The nuclear accident at Fukushima Daiichi in March 2011 has led the nuclear community to consider seismic isolation for new large light water and small modular reactors to withstand the effects of beyond design basis loadings, including extreme earthquakes. The United States Nuclear Regulatory Commission is sponsoring a research project that will quantify the response of low damping rubber (LDR) and lead rubber (LR) bearings under loadings associated with extreme earthquakes. Under design basis loadings, the response of an elastomeric bearing is not expected to deviate from well-established numerical models, and bearings are not expected to experience net tension. However, under extended or beyond design basis shaking, elastomer shear strains may exceed 300% in regions of high seismic hazard, bearings may experience net tension, the compression and tension stiffness will be affected by isolator lateral displacement, and the properties of the lead core in LR bearings will degrade in the short-term because of substantial energy dissipation.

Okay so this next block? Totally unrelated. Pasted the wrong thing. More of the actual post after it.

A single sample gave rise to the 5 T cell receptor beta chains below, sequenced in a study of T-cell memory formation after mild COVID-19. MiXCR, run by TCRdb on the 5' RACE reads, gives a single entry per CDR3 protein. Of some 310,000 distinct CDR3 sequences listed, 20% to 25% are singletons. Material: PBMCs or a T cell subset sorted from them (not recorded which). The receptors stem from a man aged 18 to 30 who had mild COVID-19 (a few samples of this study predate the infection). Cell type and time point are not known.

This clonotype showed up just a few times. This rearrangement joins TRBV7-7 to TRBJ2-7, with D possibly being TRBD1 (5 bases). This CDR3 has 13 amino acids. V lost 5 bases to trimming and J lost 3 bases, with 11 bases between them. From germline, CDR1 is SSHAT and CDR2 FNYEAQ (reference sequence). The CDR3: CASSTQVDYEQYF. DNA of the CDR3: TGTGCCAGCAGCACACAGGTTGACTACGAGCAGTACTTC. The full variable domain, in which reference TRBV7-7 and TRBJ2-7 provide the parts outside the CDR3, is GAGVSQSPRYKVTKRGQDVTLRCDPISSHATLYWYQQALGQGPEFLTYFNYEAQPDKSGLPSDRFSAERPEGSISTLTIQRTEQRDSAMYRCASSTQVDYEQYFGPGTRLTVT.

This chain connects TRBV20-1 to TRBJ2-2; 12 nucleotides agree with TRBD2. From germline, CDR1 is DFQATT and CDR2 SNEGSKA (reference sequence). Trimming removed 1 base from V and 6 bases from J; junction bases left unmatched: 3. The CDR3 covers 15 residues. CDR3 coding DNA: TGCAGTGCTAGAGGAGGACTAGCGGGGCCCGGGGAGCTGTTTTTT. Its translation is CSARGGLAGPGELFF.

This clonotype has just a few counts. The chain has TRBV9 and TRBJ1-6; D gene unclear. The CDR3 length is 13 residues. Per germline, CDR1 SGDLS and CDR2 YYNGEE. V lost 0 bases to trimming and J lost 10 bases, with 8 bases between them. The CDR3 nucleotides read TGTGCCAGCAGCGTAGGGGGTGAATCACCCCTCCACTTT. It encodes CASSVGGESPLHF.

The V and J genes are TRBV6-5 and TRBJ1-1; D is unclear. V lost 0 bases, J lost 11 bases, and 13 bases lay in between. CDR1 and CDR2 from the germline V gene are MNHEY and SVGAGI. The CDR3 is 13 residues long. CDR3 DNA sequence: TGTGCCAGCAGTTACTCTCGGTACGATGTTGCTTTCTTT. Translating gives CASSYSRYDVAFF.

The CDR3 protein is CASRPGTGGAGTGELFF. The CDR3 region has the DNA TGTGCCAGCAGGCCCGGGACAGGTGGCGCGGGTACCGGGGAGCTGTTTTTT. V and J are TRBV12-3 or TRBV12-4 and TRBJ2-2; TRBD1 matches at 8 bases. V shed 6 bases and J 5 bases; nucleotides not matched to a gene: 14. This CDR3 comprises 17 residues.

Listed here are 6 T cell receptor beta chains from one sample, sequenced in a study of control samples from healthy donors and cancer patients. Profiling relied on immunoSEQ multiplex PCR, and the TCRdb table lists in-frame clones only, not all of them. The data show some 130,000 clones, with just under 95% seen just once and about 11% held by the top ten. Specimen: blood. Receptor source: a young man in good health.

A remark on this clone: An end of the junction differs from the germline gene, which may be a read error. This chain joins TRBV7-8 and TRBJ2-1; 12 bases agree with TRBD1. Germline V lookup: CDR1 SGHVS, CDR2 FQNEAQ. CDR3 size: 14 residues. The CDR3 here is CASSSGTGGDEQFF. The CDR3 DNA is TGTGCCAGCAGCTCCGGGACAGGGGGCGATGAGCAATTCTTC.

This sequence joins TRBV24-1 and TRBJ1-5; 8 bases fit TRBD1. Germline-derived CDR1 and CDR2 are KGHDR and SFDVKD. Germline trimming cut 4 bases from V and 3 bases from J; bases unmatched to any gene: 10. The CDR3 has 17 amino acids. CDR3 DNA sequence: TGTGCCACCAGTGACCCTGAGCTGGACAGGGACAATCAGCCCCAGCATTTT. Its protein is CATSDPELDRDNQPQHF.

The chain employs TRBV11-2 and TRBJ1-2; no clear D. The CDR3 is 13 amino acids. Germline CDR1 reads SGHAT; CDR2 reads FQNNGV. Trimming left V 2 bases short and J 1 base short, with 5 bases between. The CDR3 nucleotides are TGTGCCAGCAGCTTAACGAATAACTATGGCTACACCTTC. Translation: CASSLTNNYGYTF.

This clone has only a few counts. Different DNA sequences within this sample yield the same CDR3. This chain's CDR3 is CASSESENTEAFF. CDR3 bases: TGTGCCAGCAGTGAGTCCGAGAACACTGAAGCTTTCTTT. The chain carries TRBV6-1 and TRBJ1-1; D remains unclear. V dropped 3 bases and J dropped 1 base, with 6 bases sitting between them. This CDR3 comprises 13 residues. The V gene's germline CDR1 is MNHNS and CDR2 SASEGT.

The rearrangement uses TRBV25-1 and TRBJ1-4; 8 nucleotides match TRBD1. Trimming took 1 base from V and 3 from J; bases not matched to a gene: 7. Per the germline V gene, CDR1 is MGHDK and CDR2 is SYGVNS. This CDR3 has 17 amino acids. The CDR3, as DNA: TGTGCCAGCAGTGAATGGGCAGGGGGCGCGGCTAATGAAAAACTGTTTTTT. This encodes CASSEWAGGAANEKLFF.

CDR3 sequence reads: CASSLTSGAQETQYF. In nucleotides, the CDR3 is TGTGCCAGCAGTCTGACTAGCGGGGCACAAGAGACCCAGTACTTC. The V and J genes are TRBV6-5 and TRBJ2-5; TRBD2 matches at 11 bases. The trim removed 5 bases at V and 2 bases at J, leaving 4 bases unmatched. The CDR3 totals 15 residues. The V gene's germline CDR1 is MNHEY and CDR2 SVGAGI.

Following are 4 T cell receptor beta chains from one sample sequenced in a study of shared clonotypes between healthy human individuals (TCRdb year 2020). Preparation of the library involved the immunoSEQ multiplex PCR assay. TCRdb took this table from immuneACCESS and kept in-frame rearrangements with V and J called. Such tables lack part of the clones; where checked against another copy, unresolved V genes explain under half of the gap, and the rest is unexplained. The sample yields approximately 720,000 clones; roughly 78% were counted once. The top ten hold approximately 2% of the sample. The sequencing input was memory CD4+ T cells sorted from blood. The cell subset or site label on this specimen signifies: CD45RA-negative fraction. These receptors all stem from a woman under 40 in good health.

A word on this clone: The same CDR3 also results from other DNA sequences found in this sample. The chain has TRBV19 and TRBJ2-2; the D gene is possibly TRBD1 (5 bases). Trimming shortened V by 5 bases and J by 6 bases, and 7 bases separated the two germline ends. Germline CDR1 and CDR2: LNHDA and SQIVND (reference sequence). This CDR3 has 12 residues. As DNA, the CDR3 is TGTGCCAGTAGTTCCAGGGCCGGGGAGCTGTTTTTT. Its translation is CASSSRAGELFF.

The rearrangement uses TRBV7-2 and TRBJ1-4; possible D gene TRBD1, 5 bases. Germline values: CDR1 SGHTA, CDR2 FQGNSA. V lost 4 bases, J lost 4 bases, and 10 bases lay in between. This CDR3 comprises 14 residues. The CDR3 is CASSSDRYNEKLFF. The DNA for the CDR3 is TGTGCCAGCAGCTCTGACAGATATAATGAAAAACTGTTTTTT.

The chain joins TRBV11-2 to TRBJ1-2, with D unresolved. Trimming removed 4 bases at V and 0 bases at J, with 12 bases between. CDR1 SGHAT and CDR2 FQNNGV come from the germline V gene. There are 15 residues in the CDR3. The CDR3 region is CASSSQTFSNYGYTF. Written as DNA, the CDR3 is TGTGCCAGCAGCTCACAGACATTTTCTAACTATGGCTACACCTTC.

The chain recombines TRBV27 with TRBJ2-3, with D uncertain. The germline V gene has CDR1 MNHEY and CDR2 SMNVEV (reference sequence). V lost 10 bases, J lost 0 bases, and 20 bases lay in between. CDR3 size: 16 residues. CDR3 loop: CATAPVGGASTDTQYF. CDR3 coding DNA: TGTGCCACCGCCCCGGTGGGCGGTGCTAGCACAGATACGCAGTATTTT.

New mathematical models of LDR and LR bearings are presented for the analysis of base isolated structures under design and beyond design basis shaking, explicitly considering both the effects of lateral displacement and cyclic vertical and horizontal loading. These mathematical models extend the available formulations in shear and compression. Phenomenological models are presented to describe the behavior of elastomeric isolation bearings in tension, including the cavitation and post-cavitation behavior. The elastic mechanical properties make use of the two-spring model. Strength degradation of LR bearing under cyclic shear loading due to heating of lead core is incorporated. The bilinear area reduction method is used to include variation of critical buckling load capacity with lateral displacement. The numerical models are coded in OpenSees, and the results of numerical analysis are compared with test data. The effect of different parameters on the response is investigated through a series of analyses. Copyright © 2014 John Wiley & Sons, Ltd.